CHESHIRE — Everyone knows the role of a teacher.
Standing in front of a classroom, doling out information, helping to shape young minds, all comes with the territory of being in the teaching profession. And that’s definitely true of paraeducators as well.
“I always try to make the connection with a child. I want them to know they’re OK,” explains Jodi Dutchyshyn. “We’re tracking how they grow, how they’re feeling. But the most important thing about my job is to stay flexible. We may have an agenda, but the needs of the kids always come first ... I try to keep a step ahead.”
At its yearly Convocation Ceremony in late-August, Cheshire Public Schools handed out two very special awards. The first went to Cheshire High School English teacher Dawn DeMeo for being named district Teacher of the Year.
The second went to Dutchyshyn, named district Paraeducator of the Year.
Dutchyshyn, who works as an instructional assistant at Doolittle School, began her career in the public schools as a substitute in 2012, before moving full-time to her IA position at Doolittle.
Not everyone is familiar with the work that these instructors do, according to Curriculum Instructional Leader Mary Bruzik, who supervises Dutchyshyn at Doolittle.
“This year, Jodi is working with 94 first-graders in five classrooms,” Bruzik says. Although the number seems intimidating, Dutchyshyn is already familiar with their names and the quirks of their developing personalities.
Keeping ahead of nearly 100 first-graders while supporting their behavioral and academic needs is a skill set that requires certain inherent instincts.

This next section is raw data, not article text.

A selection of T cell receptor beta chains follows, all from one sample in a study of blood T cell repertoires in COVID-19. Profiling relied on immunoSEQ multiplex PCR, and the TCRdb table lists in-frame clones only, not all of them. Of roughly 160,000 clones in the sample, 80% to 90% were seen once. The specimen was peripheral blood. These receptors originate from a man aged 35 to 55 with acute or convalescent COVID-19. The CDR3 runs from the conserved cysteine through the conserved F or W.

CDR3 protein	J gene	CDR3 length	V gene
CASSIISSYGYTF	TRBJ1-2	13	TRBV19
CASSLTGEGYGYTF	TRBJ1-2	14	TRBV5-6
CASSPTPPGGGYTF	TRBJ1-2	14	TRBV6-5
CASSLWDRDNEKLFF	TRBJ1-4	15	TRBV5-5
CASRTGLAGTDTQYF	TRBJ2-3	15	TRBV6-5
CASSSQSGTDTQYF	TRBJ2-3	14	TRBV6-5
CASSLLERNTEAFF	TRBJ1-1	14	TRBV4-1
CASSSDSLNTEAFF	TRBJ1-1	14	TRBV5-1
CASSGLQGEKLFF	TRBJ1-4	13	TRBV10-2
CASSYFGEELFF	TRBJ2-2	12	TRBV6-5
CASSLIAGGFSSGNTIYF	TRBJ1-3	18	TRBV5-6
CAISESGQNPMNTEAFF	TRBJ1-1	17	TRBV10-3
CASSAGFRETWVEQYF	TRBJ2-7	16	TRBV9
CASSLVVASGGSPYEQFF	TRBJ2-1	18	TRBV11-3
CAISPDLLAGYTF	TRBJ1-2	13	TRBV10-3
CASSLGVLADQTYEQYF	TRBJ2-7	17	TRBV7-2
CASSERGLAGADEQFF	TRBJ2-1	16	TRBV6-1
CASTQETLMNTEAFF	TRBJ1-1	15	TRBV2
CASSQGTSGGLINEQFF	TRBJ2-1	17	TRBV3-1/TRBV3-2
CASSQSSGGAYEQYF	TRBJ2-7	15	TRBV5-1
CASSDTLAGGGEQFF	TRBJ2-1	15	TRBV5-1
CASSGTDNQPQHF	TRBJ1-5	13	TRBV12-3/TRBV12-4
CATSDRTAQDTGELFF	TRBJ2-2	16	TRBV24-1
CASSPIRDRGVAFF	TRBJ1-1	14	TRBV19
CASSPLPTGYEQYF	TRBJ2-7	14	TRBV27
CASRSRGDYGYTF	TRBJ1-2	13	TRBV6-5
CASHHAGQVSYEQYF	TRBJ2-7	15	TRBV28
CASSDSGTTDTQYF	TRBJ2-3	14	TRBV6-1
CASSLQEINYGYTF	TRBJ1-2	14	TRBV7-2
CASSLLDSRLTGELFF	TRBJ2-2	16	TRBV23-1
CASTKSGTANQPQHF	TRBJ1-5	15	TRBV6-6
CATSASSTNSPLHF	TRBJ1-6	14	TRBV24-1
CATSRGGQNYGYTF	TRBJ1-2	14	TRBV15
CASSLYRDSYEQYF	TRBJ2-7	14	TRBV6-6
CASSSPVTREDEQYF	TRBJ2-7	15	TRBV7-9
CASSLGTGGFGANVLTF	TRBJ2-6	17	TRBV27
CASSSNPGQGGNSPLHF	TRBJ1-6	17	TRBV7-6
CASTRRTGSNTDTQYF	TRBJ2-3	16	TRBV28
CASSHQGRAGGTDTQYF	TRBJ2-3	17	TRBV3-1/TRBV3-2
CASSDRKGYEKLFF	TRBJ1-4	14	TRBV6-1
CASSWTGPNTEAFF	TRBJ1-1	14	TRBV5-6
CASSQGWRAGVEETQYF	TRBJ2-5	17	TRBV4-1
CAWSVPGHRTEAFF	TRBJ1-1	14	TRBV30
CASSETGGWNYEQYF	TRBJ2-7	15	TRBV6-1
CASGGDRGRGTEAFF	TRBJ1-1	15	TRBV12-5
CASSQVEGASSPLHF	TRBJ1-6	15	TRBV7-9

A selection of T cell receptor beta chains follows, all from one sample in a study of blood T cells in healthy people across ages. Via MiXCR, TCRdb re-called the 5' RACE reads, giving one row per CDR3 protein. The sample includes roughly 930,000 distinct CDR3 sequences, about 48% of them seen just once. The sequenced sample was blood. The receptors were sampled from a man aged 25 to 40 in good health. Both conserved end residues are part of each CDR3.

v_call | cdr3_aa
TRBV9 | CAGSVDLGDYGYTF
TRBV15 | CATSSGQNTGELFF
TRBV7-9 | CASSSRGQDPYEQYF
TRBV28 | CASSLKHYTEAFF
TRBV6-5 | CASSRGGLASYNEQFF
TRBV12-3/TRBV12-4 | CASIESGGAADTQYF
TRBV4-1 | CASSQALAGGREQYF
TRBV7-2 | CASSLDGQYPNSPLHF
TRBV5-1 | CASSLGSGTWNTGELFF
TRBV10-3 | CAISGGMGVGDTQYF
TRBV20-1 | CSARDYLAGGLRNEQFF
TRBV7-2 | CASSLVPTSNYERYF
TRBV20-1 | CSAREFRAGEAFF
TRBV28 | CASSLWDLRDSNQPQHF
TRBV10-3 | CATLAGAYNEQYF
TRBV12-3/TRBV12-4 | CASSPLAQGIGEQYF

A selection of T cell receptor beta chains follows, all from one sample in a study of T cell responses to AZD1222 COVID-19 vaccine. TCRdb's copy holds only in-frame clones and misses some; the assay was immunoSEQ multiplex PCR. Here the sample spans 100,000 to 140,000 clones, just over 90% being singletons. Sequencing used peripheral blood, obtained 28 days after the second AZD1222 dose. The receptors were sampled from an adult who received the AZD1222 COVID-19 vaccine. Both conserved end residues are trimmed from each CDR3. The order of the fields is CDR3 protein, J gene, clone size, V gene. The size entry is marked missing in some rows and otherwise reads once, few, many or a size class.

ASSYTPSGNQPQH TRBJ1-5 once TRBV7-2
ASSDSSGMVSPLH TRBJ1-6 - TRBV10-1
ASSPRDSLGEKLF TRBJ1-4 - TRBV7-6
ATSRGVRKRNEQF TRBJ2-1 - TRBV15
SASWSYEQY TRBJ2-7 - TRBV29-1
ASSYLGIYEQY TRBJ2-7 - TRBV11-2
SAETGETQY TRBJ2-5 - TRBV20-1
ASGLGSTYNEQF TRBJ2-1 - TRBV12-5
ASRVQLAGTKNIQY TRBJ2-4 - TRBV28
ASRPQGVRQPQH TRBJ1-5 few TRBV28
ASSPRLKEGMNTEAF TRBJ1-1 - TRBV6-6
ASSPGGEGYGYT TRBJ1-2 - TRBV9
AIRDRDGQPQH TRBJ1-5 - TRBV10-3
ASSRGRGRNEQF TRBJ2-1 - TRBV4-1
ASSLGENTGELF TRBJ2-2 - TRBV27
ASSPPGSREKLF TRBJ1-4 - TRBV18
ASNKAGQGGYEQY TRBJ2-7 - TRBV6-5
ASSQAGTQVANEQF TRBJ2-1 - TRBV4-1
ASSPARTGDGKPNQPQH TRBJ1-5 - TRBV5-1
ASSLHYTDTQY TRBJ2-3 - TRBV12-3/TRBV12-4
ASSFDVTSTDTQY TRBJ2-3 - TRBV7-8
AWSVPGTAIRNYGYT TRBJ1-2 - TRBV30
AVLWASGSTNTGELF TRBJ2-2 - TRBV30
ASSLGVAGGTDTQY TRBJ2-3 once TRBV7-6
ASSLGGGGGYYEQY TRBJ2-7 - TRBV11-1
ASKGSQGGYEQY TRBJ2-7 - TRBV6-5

“Jodi’s a go-getter in the sense that I don’t have to say where she should be, she just anticipates, every given moment of the day,” says Bruzik. “She’s so good about bringing information to me. I couldn’t do my job without her.”
Dutchyshyn helps the young learners with things like tying shoes, taking a trip to the nurses’ office or with the adjustment to being in a new school.
“Some of them needed a little support, coming to a new building,” she said.
Her primary duties involve helping with students, but also include “supporting the teachers in classroom management, small group and individual instruction.”
All of it, she explains, involves working as a team to establish baseline performance standards. In December, IAs like Dutchyshyn begin devoting additional time to students who need extra help with reading or math skills. One reason she was nominated for the award was her work to help students record significant improvements. As Bruzik put it in her nominating letter, “The students love working with Jodi and she makes the most of each lesson and always pushes her students to work hard.”
District leaders agree.
“Our paraeducators play a pivotal role under the direction of our teachers to help students develop educational and personal educational independence,” said Superintendent of Schools Jeff Solan. “They coach and support specific skills that enable our students to own their education in the hopes that guidance will no longer be necessary. Ms. Dutchyshyn does this with compassion, skill, and dedication on a daily basis.”